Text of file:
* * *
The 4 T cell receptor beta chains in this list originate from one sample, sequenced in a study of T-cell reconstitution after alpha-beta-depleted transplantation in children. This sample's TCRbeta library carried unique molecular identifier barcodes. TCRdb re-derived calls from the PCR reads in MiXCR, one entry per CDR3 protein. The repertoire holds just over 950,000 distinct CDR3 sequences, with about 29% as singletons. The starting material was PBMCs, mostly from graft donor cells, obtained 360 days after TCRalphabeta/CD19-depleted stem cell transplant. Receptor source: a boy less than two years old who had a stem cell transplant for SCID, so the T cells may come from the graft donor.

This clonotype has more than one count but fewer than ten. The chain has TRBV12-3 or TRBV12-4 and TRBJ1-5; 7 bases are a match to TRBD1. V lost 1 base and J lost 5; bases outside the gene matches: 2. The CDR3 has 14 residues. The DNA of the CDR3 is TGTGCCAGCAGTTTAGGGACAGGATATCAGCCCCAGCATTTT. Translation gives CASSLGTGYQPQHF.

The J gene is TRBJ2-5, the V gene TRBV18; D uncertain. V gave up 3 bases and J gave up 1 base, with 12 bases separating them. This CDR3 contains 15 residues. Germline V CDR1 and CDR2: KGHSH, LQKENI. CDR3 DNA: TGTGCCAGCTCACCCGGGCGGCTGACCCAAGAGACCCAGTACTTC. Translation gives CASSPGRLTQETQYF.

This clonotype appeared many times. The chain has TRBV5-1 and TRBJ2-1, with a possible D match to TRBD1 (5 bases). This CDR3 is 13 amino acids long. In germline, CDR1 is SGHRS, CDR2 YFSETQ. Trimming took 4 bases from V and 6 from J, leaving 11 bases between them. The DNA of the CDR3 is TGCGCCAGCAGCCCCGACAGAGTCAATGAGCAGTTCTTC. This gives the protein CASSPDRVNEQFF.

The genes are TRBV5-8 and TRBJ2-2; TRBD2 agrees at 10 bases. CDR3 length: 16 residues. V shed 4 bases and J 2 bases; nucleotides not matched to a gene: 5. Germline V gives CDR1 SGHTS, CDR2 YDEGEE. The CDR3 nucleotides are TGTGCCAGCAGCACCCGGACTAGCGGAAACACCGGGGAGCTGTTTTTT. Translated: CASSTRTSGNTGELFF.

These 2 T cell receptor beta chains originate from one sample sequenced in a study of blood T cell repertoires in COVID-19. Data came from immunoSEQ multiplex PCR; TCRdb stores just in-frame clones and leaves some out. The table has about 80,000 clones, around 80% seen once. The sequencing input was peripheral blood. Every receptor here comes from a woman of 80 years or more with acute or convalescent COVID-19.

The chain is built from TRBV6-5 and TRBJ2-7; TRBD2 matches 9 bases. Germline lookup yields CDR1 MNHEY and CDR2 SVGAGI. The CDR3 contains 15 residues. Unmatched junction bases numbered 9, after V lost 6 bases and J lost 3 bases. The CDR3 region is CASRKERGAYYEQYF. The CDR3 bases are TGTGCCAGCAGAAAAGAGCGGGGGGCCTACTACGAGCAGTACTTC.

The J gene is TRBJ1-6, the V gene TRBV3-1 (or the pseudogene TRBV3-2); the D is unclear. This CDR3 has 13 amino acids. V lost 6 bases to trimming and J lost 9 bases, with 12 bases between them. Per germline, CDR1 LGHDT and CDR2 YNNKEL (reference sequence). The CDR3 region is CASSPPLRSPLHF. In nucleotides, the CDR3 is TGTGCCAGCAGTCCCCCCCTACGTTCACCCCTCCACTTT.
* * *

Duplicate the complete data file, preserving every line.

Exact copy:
The 4 T cell receptor beta chains in this list originate from one sample, sequenced in a study of T-cell reconstitution after alpha-beta-depleted transplantation in children. This sample's TCRbeta library carried unique molecular identifier barcodes. TCRdb re-derived calls from the PCR reads in MiXCR, one entry per CDR3 protein. The repertoire holds just over 950,000 distinct CDR3 sequences, with about 29% as singletons. The starting material was PBMCs, mostly from graft donor cells, obtained 360 days after TCRalphabeta/CD19-depleted stem cell transplant. Receptor source: a boy less than two years old who had a stem cell transplant for SCID, so the T cells may come from the graft donor.

This clonotype has more than one count but fewer than ten. The chain has TRBV12-3 or TRBV12-4 and TRBJ1-5; 7 bases are a match to TRBD1. V lost 1 base and J lost 5; bases outside the gene matches: 2. The CDR3 has 14 residues. The DNA of the CDR3 is TGTGCCAGCAGTTTAGGGACAGGATATCAGCCCCAGCATTTT. Translation gives CASSLGTGYQPQHF.

The J gene is TRBJ2-5, the V gene TRBV18; D uncertain. V gave up 3 bases and J gave up 1 base, with 12 bases separating them. This CDR3 contains 15 residues. Germline V CDR1 and CDR2: KGHSH, LQKENI. CDR3 DNA: TGTGCCAGCTCACCCGGGCGGCTGACCCAAGAGACCCAGTACTTC. Translation gives CASSPGRLTQETQYF.

This clonotype appeared many times. The chain has TRBV5-1 and TRBJ2-1, with a possible D match to TRBD1 (5 bases). This CDR3 is 13 amino acids long. In germline, CDR1 is SGHRS, CDR2 YFSETQ. Trimming took 4 bases from V and 6 from J, leaving 11 bases between them. The DNA of the CDR3 is TGCGCCAGCAGCCCCGACAGAGTCAATGAGCAGTTCTTC. This gives the protein CASSPDRVNEQFF.

The genes are TRBV5-8 and TRBJ2-2; TRBD2 agrees at 10 bases. CDR3 length: 16 residues. V shed 4 bases and J 2 bases; nucleotides not matched to a gene: 5. Germline V gives CDR1 SGHTS, CDR2 YDEGEE. The CDR3 nucleotides are TGTGCCAGCAGCACCCGGACTAGCGGAAACACCGGGGAGCTGTTTTTT. Translated: CASSTRTSGNTGELFF.

These 2 T cell receptor beta chains originate from one sample sequenced in a study of blood T cell repertoires in COVID-19. Data came from immunoSEQ multiplex PCR; TCRdb stores just in-frame clones and leaves some out. The table has about 80,000 clones, around 80% seen once. The sequencing input was peripheral blood. Every receptor here comes from a woman of 80 years or more with acute or convalescent COVID-19.

The chain is built from TRBV6-5 and TRBJ2-7; TRBD2 matches 9 bases. Germline lookup yields CDR1 MNHEY and CDR2 SVGAGI. The CDR3 contains 15 residues. Unmatched junction bases numbered 9, after V lost 6 bases and J lost 3 bases. The CDR3 region is CASRKERGAYYEQYF. The CDR3 bases are TGTGCCAGCAGAAAAGAGCGGGGGGCCTACTACGAGCAGTACTTC.

The J gene is TRBJ1-6, the V gene TRBV3-1 (or the pseudogene TRBV3-2); the D is unclear. This CDR3 has 13 amino acids. V lost 6 bases to trimming and J lost 9 bases, with 12 bases between them. Per germline, CDR1 LGHDT and CDR2 YNNKEL (reference sequence). The CDR3 region is CASSPPLRSPLHF. In nucleotides, the CDR3 is TGTGCCAGCAGTCCCCCCCTACGTTCACCCCTCCACTTT.